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Darrell “D.J.” JordanAly Beley

May 18, 2016



Law Professors: Department of Education Office for Civil Rights is Guilty of Overreach

Respected Academics Agree With Senator Lankford’s Criticism of the Department

WASHINGTON, DC – Senator James Lankford (R-OK) has repeatedly challenged the Department of Education’s inappropriate use of ‘Dear Colleague’ letters and ‘guidance documents’ to mandate policies for schools without adhering to legally required regulatory processes — and threatening federal funding if a school fails to comply. He has led hearings that confirm that the Department’s Office for Civil Rights (OCR) is a frequent abuser of executive overreach. In February, numerous academics and legal experts agreed with Lankford’s concerns regarding the Department’s overreach. Now, a group of well-respected college professors is speaking out against the overreach in an unprecedented show of unity against the government entity that regulates their institutions. The list of colleges represented include: Harvard Law School, Stanford Law School, George Washington University Law School, and the University of Pennsylvania, among others.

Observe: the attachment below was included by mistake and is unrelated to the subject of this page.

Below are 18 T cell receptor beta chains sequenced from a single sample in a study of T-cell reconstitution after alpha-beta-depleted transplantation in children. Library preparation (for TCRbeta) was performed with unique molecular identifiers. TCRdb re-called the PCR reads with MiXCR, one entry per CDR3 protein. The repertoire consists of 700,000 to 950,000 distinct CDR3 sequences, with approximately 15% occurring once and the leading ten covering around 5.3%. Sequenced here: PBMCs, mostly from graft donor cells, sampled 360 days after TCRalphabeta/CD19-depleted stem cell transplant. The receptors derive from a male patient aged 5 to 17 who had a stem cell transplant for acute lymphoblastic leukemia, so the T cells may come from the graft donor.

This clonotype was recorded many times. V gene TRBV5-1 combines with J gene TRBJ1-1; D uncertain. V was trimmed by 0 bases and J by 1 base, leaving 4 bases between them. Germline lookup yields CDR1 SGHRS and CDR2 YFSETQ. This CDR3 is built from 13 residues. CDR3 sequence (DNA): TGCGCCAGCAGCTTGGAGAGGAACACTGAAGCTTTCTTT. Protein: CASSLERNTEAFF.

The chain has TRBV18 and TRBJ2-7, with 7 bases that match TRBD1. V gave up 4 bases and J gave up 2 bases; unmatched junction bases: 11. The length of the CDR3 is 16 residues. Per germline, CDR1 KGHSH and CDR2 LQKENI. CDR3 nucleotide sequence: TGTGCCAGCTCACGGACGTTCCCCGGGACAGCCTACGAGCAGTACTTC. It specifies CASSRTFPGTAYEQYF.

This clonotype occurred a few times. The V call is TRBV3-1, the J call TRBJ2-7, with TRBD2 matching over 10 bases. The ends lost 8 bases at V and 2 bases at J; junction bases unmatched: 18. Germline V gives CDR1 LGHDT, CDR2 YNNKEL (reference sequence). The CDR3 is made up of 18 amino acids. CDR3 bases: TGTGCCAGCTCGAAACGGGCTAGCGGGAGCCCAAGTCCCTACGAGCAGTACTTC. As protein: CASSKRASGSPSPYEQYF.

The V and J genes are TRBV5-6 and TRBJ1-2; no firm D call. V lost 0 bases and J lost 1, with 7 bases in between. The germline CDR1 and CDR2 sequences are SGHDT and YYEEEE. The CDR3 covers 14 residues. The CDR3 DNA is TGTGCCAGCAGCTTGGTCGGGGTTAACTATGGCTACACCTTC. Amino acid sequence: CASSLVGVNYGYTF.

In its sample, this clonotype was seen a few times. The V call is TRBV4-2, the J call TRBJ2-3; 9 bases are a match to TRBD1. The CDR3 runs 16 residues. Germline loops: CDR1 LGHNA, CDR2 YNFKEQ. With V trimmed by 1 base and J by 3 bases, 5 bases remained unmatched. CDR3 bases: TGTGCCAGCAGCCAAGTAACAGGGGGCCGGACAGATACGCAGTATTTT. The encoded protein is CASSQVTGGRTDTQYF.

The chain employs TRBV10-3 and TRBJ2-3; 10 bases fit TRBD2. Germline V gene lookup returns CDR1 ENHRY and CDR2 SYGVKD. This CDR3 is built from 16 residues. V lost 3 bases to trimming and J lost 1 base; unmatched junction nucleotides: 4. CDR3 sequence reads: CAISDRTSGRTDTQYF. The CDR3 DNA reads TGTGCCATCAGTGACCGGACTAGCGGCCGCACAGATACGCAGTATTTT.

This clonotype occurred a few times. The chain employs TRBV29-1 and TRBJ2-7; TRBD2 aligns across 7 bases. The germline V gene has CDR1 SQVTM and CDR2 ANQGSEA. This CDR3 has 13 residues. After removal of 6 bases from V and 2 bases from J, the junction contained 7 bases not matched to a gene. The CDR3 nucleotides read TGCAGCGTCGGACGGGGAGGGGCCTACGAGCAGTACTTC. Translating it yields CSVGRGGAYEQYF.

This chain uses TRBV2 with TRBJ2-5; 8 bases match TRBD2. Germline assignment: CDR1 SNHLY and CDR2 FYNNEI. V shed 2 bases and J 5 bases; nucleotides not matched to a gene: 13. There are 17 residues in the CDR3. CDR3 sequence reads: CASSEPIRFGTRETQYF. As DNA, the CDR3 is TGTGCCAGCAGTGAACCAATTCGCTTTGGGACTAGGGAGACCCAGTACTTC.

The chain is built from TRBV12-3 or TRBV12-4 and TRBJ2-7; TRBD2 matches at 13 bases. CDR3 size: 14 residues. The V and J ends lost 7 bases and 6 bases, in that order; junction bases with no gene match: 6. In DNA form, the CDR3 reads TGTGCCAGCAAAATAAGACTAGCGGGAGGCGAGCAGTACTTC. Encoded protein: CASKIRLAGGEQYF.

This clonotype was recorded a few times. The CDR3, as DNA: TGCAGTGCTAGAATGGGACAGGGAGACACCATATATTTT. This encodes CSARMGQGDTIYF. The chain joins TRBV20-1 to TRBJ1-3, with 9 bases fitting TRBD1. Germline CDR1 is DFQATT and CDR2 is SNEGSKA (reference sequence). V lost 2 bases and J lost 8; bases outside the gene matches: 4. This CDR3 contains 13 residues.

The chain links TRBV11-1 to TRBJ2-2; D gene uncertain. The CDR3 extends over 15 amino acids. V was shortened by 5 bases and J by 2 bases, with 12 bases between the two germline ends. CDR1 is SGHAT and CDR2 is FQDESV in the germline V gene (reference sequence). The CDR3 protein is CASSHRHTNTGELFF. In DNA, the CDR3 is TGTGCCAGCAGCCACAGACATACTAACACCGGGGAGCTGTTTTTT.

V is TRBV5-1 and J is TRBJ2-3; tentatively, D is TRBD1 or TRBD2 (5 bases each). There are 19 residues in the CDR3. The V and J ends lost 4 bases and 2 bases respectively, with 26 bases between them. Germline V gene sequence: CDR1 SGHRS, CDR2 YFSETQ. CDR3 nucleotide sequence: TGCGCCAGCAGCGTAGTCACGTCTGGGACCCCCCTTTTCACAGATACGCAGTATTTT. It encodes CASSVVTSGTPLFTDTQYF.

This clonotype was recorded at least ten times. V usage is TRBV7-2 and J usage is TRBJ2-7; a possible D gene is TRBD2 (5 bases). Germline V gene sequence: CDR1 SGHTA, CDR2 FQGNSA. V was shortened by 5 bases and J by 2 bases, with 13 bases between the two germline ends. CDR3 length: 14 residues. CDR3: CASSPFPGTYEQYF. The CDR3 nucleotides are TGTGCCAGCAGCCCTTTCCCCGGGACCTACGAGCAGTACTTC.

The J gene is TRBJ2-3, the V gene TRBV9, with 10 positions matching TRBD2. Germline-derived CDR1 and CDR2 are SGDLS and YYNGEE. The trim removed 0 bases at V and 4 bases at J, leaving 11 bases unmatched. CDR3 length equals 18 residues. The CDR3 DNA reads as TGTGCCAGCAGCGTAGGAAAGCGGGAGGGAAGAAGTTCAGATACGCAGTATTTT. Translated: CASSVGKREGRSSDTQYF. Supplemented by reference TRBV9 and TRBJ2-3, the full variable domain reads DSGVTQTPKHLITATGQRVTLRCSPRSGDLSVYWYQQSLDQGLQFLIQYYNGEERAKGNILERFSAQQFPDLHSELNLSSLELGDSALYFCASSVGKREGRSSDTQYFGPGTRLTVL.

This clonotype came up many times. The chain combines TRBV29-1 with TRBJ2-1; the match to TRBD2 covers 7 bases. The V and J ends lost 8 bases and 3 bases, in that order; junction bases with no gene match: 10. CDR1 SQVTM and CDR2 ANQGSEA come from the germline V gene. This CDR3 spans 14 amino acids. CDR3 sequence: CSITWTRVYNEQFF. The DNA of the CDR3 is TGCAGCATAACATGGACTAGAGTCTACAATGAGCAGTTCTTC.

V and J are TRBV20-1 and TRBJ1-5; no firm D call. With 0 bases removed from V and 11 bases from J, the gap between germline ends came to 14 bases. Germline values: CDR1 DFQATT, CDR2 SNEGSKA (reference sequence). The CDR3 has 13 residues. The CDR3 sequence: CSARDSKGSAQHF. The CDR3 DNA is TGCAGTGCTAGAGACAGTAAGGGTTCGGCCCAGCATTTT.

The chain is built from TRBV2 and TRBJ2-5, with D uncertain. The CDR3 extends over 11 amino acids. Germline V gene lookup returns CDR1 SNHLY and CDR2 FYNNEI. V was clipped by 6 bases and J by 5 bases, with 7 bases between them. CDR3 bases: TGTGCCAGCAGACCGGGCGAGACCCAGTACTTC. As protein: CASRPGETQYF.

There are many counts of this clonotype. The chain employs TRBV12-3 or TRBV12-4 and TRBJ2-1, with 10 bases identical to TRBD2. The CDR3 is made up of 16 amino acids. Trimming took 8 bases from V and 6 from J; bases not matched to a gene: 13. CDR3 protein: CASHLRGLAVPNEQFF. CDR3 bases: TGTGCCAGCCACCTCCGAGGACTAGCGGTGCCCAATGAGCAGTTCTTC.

Here are some excerpts from their letter:


“In pursuing its objectives, OCR has unlawfully expanded the nature and scope of institutions’ responsibility to address sexual harassment, thereby compelling institutions to choose between fundamental fairness for students and their continued acceptance of federal funding.” (p. 1)


“The federal Office for Civil Rights has ignored constitutional law, judicial precedent and Administrative Procedure Act requirements by issuing numerous directives, and then enforcing these directives by means of onerous investigations and accompanying threats to withhold federal funding… These unlawful actions have led to pervasive and severe infringements of free speech rights and due process protections at colleges and universities across the country.” (p. 6)


“OCR needs to clarify which directives it considers to be guidance documents vs. regulations. Directives that are guidance documents need to be revised to eliminate provisions containing obligatory wording, unless these provisions are expressly supported by prior legislation or regulation. Directives that are deemed to be regulations need to be brought into compliance with requirements of the Administrative Procedure Act, including review and comment procedures.” (p. 5)


“[A] cursory examination of these OCR documents reveals they frequently incorporate language such as “must,” “require,” and “obligation,” without citing any regulatory or statutory basis. Furthermore, the OCR has instituted numerous compliance investigations16 against universities, compelling institutions to implement the policies and procedures prescribed in these documents.” (p. 2)


Most recently, Senator Lankford has challenged the Department of Education’s legal justification for its May 13 guidance directive to local school districts regarding the use of public school bathrooms. CLICK HERE to read the letter.